If Erik Larson writes the book, I read the book. It’s one of my simple rules of life. All the more so when he writes about one of the most dramatic periods of history, the so called London Blitz of 1940 and 1941 when Great Britain withstood aerial bombardment by Nazi Germany.

Larson’s latest book is The Splendid and the Vile: A Saga of Churchill, Family, and Defiance During the Blitz, published by Crown. Larson is also the number one New York Times bestselling author of two of my most memorable reads: The Devil in the White City and also Dead Wake, among other titles. If you’re looking for an engrossing read during the coronavirus quarantine, I recommend this book.

You’ll be immersed in the life-and-death struggle of a nation and its dynamic leader in their confrontation with Nazi tyranny. I read the book before the world stopped spinning, but recent events gave me a new perspective on the timeliness of this work. And it even made me wonder about the role of religion or lack thereof in this and in that previous crisis. Where can courageous, moral leadership be found in these turbulent times? Are we even capable of mustering a common morality in this increasingly post-Christian society? It strikes me that President Trump has not featured religious leaders alongside business leaders and scientists in his press briefings. And few have even noticed their absence.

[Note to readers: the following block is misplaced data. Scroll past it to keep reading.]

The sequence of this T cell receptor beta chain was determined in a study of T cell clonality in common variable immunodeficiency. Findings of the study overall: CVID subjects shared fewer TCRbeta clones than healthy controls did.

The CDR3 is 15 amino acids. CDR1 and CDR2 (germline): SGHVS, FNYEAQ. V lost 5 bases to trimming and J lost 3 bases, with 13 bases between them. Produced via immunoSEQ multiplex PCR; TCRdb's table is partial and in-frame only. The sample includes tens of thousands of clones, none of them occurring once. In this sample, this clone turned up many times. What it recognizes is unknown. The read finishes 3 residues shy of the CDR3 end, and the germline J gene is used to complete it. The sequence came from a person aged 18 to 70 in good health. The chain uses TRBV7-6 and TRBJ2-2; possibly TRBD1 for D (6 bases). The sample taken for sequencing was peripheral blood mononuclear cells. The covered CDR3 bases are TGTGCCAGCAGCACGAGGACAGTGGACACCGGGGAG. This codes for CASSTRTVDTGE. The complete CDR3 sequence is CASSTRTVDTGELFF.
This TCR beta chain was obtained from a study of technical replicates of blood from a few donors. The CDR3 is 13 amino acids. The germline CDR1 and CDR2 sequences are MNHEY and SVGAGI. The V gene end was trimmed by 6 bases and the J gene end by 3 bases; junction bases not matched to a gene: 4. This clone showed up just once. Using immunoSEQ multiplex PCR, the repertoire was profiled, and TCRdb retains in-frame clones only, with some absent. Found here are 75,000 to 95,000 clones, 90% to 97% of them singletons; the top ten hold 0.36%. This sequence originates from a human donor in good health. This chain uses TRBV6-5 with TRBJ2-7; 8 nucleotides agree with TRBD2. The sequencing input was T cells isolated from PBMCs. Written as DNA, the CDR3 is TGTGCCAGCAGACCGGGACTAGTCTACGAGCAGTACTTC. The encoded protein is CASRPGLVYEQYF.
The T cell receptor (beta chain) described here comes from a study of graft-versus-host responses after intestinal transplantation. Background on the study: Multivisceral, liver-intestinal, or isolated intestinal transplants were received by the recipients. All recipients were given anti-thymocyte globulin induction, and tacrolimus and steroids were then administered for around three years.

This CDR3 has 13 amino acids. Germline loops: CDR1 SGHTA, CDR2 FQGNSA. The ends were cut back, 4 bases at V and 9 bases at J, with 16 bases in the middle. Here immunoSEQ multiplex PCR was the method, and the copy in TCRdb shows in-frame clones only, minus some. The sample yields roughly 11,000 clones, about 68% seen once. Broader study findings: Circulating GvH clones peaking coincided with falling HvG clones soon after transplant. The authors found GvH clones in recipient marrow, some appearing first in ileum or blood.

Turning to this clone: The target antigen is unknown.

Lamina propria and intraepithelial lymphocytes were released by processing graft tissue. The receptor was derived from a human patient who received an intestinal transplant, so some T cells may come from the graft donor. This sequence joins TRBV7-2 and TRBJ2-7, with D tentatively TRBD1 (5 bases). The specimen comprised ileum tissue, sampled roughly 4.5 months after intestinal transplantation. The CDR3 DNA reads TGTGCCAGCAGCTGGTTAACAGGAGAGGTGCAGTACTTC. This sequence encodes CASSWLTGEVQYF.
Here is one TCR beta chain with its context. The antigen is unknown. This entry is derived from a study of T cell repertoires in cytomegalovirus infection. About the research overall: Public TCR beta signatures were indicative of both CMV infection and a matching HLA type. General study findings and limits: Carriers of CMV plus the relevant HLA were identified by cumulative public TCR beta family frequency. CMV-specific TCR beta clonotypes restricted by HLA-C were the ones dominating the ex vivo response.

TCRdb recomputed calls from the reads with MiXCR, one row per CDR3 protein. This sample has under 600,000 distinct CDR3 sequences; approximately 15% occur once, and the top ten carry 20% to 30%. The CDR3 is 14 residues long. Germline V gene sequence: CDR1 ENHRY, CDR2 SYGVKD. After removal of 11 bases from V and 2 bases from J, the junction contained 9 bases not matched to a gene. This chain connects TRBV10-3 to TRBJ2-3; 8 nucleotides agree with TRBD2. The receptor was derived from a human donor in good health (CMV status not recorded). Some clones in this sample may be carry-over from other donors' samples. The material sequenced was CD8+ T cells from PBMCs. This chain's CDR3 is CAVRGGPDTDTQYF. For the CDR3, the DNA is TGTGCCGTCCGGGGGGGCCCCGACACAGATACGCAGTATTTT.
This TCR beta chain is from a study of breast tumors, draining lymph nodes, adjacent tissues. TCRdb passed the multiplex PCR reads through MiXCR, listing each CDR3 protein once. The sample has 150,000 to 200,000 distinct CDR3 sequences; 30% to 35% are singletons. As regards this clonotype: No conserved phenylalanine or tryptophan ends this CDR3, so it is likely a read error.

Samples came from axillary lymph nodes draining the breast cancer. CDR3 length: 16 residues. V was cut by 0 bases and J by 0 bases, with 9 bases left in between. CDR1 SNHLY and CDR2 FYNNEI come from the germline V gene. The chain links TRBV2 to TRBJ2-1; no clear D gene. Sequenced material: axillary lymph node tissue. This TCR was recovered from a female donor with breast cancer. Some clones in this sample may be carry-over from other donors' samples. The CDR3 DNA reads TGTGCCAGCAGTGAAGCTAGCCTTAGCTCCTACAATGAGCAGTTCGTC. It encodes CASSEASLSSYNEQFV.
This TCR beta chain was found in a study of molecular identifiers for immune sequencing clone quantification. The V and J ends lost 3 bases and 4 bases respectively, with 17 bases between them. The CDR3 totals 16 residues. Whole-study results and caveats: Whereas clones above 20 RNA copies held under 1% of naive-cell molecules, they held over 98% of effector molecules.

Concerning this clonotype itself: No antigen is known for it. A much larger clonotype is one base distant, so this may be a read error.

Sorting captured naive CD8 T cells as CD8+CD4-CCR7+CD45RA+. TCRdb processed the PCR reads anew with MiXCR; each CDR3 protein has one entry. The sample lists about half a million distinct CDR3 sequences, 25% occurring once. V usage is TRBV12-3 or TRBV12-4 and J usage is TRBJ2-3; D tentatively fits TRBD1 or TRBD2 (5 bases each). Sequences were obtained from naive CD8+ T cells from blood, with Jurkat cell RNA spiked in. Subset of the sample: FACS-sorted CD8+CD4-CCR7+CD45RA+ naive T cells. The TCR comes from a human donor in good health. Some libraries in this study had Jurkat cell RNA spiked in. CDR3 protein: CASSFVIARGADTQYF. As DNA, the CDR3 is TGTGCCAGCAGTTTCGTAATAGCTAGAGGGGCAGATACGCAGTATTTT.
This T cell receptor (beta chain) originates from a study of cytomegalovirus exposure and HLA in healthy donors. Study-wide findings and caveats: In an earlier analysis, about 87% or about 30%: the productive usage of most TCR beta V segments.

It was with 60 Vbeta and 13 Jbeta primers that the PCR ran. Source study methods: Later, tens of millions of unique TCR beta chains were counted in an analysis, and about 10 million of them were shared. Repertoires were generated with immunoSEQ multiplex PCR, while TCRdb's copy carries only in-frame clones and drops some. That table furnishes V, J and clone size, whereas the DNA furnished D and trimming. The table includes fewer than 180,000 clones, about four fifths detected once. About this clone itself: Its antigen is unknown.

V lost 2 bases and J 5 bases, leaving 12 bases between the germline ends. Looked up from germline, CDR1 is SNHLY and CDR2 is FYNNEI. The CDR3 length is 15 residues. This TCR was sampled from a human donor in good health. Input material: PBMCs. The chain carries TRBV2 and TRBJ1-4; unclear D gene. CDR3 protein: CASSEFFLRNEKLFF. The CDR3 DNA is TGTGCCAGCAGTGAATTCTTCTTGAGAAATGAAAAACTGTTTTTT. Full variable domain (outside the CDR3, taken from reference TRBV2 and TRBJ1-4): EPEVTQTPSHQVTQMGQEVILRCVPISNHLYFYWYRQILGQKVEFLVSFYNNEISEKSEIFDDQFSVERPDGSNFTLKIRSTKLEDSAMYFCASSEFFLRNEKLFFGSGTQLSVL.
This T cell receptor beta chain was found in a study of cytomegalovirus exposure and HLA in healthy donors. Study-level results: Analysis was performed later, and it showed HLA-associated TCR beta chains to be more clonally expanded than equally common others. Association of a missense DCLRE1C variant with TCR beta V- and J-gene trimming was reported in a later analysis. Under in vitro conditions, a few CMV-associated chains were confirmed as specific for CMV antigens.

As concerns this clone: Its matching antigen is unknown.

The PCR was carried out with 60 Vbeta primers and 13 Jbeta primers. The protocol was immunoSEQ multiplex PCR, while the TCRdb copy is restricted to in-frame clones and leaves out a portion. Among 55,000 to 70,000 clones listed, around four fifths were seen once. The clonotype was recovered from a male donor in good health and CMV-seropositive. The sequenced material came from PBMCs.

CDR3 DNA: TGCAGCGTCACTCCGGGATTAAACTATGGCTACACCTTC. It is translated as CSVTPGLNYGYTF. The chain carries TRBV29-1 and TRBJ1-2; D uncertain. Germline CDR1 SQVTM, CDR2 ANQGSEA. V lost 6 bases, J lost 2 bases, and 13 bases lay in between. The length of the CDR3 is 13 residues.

To learn more about our era by learning from the past, we’ve invited Erik Larson to join the Gospelbound podcast. Listen for Larson’s best recent read and his list of other narrative nonfiction writers he enjoys.


This episode of Gospelbound is brought to you by Southeastern Seminary. In a disenchanted world looking to themselves for answers, Southeastern’s three-year Doctor of Ministry in Faith and Culture plants graduates at the intersection of theology, culture, and church to bring the world a better story—the gospel. Learn more at sebts.edu.